I build the current map using both the October data and this new data.

I sent this new map to Arturo who confirmed it was FilmLA data. (Note: the FilmLA map has now been removed from public access. Apparently that map was made public in error, otherwise it would surely still be available.)

Building the new map
You can extract the data for any google map as a .kml file. You need only click on the 3-dot menu in legend and select "download KML."

A KML file is an XML file that describes map decorations like boundaries, names, locations, etc. Both Google Maps or Google Earth understand KML. (In fact it's become something of an industry standard.) And since it's an XML file, the KML can be understood and loaded into Excel. There are also a numerous websites that offer tools for converting addresses to lat/lon data (i.e. Latitude/Longitude.) No special tools are required.

Once I had the KML file I was able to determine the data included 1435 entries. Each entry included a location name, a lat/lon position, and the name of the project. The data did not include dates or the permit ID. (It worth noting that the October data included dates, permit ID, type of shoot, product company and production title)

My goal was to create a map that identified the number of permits and the permitted projects for each location and place them on google map. However, the data is messy. FilmLA uses different names for the same location. For example "2000 Acme Drive" and "2000 Acme Dr." would show up as two separate locations. Consequently, a pivot table query would result multiple entries for one location and an inaccurate picture of how many shoots occurred in a single location. In addition, about 100 entries lacked lat/lon data. Finally, Excel doesn't provide a convenient mechanism for consolidating a list of project names after the the location variants had been consolidated.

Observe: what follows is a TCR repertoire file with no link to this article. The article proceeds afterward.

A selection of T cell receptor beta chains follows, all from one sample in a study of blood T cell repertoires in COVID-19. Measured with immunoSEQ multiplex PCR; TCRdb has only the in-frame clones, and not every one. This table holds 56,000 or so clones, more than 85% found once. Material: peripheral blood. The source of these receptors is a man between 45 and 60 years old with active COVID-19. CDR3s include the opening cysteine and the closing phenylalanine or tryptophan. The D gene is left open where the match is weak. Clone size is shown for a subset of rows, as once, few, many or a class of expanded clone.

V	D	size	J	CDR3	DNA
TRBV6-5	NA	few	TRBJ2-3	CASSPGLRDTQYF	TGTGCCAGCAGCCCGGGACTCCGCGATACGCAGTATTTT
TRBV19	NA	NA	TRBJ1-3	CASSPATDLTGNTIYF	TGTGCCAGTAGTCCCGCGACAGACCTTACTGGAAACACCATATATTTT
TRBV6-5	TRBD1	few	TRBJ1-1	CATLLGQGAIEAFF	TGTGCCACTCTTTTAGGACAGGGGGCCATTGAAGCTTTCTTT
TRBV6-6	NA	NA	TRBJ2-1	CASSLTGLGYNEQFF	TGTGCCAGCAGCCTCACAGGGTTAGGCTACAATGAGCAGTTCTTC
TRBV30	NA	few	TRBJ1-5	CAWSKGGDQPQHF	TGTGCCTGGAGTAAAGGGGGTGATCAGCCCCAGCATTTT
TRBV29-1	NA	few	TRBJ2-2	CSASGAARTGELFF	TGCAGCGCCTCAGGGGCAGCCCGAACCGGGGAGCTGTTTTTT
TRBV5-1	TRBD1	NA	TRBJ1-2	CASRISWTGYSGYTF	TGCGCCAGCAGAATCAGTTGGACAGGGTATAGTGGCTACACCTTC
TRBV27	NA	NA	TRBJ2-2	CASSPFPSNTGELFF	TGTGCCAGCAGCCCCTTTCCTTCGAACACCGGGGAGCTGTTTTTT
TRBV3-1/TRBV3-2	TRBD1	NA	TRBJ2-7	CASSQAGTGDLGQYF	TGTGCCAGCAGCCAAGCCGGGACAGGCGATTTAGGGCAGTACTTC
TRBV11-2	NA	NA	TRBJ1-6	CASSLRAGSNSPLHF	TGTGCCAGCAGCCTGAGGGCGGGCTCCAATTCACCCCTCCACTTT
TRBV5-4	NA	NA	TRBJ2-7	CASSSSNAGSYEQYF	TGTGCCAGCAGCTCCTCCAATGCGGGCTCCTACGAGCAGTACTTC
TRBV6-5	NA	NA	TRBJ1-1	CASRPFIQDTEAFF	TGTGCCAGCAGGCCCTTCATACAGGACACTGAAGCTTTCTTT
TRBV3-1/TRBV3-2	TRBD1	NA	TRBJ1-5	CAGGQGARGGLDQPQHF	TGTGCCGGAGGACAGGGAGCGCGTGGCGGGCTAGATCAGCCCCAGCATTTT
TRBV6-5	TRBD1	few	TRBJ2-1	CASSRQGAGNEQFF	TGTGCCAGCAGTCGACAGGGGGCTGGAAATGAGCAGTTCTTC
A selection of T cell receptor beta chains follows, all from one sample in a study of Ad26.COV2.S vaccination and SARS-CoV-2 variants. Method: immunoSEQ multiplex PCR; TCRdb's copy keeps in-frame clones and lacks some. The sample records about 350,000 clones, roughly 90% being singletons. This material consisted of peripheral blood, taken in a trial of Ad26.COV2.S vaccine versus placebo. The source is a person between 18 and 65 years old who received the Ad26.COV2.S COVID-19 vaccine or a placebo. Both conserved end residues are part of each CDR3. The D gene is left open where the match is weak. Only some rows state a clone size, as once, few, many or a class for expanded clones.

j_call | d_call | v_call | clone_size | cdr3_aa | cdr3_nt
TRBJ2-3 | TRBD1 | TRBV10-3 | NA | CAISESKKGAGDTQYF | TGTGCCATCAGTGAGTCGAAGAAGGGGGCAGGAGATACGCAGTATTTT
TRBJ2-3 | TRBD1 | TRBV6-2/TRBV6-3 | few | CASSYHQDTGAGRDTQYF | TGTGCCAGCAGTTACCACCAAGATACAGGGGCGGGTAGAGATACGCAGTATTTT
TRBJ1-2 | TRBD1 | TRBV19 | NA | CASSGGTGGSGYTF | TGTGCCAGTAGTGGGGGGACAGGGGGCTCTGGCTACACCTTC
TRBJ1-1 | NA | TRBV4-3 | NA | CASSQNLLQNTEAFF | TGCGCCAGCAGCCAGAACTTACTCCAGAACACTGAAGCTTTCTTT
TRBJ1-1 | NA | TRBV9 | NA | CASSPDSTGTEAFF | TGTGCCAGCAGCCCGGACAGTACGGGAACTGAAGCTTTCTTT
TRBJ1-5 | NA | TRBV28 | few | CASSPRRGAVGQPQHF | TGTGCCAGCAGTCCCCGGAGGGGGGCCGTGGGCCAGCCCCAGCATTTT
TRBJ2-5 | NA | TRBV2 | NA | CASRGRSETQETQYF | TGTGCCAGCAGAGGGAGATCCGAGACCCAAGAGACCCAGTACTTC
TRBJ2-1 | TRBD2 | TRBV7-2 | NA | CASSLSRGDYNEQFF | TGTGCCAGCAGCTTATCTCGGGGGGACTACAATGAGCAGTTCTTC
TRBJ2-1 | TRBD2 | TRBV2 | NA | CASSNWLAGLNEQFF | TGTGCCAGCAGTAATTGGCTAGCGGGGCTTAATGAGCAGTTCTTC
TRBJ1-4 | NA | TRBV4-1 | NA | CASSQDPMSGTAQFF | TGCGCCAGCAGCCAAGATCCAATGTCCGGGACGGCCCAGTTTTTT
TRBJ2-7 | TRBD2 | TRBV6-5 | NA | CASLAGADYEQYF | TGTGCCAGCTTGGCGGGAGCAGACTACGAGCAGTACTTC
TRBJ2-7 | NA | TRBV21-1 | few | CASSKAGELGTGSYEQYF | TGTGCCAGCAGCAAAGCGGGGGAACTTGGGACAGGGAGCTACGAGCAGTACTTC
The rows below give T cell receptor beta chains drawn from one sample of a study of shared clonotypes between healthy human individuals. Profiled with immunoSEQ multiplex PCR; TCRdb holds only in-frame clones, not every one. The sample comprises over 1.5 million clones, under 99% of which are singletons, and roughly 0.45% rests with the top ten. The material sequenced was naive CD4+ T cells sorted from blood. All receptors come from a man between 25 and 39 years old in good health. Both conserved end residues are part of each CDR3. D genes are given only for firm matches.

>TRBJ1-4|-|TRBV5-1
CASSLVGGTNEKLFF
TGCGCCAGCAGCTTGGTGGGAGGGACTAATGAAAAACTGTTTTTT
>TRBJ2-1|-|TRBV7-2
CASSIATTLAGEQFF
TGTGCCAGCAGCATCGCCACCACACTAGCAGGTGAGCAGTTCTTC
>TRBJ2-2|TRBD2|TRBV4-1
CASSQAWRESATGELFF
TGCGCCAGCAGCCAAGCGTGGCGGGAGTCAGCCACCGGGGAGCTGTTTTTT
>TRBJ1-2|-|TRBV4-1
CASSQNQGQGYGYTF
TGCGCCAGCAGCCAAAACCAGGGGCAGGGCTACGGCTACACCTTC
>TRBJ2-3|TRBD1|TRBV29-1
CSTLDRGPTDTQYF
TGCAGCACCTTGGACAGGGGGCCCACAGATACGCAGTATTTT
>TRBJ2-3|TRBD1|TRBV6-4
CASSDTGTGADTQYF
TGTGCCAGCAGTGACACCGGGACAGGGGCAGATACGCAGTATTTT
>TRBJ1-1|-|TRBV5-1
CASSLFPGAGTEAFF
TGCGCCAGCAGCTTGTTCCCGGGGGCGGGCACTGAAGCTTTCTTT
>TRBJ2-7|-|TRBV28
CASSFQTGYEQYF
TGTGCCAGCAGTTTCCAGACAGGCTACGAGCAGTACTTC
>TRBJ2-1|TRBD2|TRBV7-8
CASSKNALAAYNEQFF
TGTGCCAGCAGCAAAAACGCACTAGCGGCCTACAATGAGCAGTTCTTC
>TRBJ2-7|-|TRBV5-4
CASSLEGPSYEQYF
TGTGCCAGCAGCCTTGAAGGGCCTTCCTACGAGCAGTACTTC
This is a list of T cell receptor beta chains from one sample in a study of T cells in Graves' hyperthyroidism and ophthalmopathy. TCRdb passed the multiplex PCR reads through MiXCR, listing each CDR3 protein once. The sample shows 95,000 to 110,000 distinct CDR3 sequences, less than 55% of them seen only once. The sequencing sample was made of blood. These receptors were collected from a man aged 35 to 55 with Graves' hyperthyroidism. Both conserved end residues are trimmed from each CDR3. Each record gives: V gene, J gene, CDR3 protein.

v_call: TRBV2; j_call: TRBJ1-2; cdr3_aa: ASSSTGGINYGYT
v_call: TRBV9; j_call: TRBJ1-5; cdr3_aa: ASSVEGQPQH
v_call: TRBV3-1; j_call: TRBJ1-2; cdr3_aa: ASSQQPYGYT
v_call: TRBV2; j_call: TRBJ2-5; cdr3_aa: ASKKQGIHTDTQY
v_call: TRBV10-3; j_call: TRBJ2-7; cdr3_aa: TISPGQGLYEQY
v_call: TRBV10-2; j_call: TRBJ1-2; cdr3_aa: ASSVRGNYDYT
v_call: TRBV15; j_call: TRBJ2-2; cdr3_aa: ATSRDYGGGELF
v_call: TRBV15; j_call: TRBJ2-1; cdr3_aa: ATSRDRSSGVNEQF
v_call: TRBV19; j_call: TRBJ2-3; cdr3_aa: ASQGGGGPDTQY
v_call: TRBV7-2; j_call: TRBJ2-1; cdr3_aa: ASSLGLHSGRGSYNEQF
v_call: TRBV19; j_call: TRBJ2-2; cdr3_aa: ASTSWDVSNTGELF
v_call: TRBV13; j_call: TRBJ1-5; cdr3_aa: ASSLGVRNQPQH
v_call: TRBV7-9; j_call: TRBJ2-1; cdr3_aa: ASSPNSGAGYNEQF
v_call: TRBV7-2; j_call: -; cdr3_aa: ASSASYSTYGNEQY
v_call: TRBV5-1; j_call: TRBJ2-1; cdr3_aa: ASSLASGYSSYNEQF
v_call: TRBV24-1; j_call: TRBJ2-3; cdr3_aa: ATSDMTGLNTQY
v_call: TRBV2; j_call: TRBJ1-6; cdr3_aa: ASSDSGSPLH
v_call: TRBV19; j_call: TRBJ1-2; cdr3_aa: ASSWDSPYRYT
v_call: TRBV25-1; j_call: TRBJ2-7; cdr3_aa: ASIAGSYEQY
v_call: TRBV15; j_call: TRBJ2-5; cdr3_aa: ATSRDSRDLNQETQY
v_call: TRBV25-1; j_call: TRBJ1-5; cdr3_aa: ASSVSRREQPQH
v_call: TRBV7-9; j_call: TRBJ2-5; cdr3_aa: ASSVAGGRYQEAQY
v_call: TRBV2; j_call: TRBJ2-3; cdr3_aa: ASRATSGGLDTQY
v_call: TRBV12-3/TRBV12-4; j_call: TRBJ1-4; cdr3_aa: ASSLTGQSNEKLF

I solved the consolidation issue by using the lat/lon value instead of the location name. This was not perfect because it relied on FilmLA's consistent usage of a lat/lon tool. The result was decent. Consolidating by name resulted in about 441 unique locations; consolidating by lat/long resulted in 387 unique locations. My first step was to fill in the missing lat/lon data (an annoying 2-hour process). I then did the consolidation calculation in a programing language called R which made it easy to collect all the project names for each unique location into a single text entry. While I was at it, I included a few calculations like location ranking (#1 has the most permits) and percentage of the entire sample at a single location. (#1 was responsible for 12% of the 1,400+ permits.) I wrote out the results from R to a .csv file (comma-separated-values) which could be directly loaded into Google Maps.